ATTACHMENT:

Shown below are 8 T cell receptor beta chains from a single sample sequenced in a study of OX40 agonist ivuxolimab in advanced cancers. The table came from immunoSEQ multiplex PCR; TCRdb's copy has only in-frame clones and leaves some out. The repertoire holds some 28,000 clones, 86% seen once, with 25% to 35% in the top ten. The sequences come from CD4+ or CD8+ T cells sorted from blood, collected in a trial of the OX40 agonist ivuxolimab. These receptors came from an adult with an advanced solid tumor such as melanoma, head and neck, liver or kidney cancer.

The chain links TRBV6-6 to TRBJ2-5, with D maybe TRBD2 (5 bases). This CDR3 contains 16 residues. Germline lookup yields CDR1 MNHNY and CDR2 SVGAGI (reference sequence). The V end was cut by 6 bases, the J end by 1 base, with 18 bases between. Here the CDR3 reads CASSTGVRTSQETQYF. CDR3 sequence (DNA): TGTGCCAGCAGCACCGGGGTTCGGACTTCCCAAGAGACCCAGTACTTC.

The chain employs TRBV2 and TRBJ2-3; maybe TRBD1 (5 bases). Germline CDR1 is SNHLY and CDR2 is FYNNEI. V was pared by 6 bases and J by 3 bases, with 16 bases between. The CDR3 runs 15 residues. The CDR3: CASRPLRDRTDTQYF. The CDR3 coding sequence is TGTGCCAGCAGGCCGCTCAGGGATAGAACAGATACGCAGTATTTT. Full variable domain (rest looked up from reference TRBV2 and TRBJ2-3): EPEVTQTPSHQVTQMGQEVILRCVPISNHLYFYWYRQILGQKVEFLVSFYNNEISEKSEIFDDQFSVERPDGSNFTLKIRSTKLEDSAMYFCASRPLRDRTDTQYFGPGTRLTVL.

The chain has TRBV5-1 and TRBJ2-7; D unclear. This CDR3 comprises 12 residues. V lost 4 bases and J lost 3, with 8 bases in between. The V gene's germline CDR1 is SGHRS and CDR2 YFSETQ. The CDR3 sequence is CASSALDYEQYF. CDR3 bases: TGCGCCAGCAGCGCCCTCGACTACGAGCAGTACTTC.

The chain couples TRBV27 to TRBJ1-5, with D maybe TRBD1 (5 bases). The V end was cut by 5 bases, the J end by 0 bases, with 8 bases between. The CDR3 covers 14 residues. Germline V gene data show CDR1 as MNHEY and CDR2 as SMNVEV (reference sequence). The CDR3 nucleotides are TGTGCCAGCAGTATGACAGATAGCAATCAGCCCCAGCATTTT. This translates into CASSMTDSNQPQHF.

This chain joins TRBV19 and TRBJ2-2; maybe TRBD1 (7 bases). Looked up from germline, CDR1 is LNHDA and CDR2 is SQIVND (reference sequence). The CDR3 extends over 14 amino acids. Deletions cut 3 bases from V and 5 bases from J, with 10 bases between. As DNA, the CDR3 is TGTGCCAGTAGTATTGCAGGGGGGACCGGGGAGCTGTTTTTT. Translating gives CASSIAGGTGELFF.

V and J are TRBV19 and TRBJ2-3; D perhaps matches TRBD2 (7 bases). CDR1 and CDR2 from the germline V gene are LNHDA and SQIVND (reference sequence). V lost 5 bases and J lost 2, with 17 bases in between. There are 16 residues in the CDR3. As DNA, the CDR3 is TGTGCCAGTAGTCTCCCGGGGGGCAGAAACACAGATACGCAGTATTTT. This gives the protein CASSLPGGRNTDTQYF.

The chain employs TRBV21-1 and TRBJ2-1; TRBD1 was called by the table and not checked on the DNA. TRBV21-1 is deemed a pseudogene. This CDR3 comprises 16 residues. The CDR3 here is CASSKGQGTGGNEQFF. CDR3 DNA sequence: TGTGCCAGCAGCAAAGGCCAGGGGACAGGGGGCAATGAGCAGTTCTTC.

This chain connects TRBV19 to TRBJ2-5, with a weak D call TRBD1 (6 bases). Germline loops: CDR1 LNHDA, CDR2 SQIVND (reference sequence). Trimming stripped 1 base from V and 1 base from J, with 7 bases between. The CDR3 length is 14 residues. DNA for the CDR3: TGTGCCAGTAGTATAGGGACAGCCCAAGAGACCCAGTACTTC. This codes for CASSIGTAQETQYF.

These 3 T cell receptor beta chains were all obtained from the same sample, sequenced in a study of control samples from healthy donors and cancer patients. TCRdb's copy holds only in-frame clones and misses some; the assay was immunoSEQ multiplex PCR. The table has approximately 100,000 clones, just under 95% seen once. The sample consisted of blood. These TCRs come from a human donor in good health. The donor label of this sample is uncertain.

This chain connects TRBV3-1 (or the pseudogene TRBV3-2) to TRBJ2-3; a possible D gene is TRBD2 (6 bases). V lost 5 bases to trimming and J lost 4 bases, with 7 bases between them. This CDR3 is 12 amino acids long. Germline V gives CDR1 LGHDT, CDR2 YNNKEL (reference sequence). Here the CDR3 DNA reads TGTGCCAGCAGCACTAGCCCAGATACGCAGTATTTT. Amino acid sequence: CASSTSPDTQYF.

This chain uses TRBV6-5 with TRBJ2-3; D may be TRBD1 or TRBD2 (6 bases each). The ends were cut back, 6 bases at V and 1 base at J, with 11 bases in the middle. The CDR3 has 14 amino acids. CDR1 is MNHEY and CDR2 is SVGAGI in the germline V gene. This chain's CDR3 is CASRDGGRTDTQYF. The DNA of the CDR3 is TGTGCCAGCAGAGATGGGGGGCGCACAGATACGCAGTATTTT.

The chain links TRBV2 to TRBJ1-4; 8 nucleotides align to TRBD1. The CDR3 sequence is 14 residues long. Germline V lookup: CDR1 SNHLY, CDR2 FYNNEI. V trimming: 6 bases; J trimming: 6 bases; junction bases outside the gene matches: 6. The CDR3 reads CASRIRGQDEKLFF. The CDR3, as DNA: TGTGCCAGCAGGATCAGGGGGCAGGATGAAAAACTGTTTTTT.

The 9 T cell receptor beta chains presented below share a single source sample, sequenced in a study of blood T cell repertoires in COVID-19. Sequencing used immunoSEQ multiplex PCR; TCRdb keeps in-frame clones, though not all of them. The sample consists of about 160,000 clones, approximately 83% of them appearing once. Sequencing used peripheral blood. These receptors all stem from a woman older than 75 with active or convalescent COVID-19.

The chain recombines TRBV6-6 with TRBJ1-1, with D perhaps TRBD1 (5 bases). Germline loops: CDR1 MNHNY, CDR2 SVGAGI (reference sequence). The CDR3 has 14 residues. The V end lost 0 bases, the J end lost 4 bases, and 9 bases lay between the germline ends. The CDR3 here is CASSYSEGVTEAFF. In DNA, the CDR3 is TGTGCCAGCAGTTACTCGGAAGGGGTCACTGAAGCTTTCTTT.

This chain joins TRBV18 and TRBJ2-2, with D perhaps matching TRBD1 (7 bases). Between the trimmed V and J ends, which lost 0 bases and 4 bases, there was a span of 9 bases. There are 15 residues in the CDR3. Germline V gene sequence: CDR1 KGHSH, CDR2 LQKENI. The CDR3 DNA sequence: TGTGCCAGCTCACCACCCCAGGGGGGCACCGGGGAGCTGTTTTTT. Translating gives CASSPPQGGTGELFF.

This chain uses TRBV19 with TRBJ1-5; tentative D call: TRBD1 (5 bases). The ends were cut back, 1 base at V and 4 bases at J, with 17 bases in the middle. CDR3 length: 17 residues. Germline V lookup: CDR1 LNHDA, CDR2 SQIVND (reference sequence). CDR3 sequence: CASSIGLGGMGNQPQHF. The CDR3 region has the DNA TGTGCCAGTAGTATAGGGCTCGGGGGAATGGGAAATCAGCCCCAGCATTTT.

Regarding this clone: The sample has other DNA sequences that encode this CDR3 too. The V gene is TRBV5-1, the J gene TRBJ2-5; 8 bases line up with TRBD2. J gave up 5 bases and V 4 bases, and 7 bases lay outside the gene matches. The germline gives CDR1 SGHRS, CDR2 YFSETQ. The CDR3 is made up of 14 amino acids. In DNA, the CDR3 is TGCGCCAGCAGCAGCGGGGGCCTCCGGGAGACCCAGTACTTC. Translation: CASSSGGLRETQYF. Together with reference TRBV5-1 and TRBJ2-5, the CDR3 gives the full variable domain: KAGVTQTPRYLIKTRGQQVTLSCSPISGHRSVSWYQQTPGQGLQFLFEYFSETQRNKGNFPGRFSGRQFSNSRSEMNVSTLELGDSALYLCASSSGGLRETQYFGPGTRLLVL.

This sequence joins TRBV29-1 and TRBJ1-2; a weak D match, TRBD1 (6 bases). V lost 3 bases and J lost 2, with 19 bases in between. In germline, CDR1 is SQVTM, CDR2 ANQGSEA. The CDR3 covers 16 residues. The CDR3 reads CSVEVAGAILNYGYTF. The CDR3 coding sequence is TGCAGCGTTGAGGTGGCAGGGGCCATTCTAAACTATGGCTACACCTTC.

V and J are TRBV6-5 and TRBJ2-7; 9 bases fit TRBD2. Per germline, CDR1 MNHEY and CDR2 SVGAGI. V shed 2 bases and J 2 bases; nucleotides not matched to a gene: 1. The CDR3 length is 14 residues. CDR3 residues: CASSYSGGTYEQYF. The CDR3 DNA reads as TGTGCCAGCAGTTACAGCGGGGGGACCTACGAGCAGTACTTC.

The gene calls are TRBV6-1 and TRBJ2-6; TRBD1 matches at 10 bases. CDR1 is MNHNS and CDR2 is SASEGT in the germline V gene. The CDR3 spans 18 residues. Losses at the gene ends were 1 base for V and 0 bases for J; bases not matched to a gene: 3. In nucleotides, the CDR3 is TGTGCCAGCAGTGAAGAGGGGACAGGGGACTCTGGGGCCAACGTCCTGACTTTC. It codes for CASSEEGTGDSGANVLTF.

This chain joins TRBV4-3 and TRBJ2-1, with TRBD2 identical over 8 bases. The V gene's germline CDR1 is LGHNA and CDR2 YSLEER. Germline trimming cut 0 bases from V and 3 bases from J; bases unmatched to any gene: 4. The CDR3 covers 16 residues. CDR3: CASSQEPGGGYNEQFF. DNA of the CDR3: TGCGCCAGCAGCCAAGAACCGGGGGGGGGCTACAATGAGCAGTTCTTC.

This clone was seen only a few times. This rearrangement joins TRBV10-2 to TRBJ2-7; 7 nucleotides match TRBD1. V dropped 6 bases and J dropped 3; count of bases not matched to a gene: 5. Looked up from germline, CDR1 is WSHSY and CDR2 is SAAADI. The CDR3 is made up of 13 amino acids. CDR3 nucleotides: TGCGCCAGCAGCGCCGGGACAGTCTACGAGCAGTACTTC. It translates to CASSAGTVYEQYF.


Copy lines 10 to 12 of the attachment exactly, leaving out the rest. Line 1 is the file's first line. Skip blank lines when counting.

These 3 T cell receptor beta chains were all obtained from the same sample, sequenced in a study of control samples from healthy donors and cancer patients. TCRdb's copy holds only in-frame clones and misses some; the assay was immunoSEQ multiplex PCR. The table has approximately 100,000 clones, just under 95% seen once. The sample consisted of blood. These TCRs come from a human donor in good health. The donor label of this sample is uncertain.

This chain connects TRBV3-1 (or the pseudogene TRBV3-2) to TRBJ2-3; a possible D gene is TRBD2 (6 bases). V lost 5 bases to trimming and J lost 4 bases, with 7 bases between them. This CDR3 is 12 amino acids long. Germline V gives CDR1 LGHDT, CDR2 YNNKEL (reference sequence). Here the CDR3 DNA reads TGTGCCAGCAGCACTAGCCCAGATACGCAGTATTTT. Amino acid sequence: CASSTSPDTQYF.

This chain uses TRBV6-5 with TRBJ2-3; D may be TRBD1 or TRBD2 (6 bases each). The ends were cut back, 6 bases at V and 1 base at J, with 11 bases in the middle. The CDR3 has 14 amino acids. CDR1 is MNHEY and CDR2 is SVGAGI in the germline V gene. This chain's CDR3 is CASRDGGRTDTQYF. The DNA of the CDR3 is TGTGCCAGCAGAGATGGGGGGCGCACAGATACGCAGTATTTT.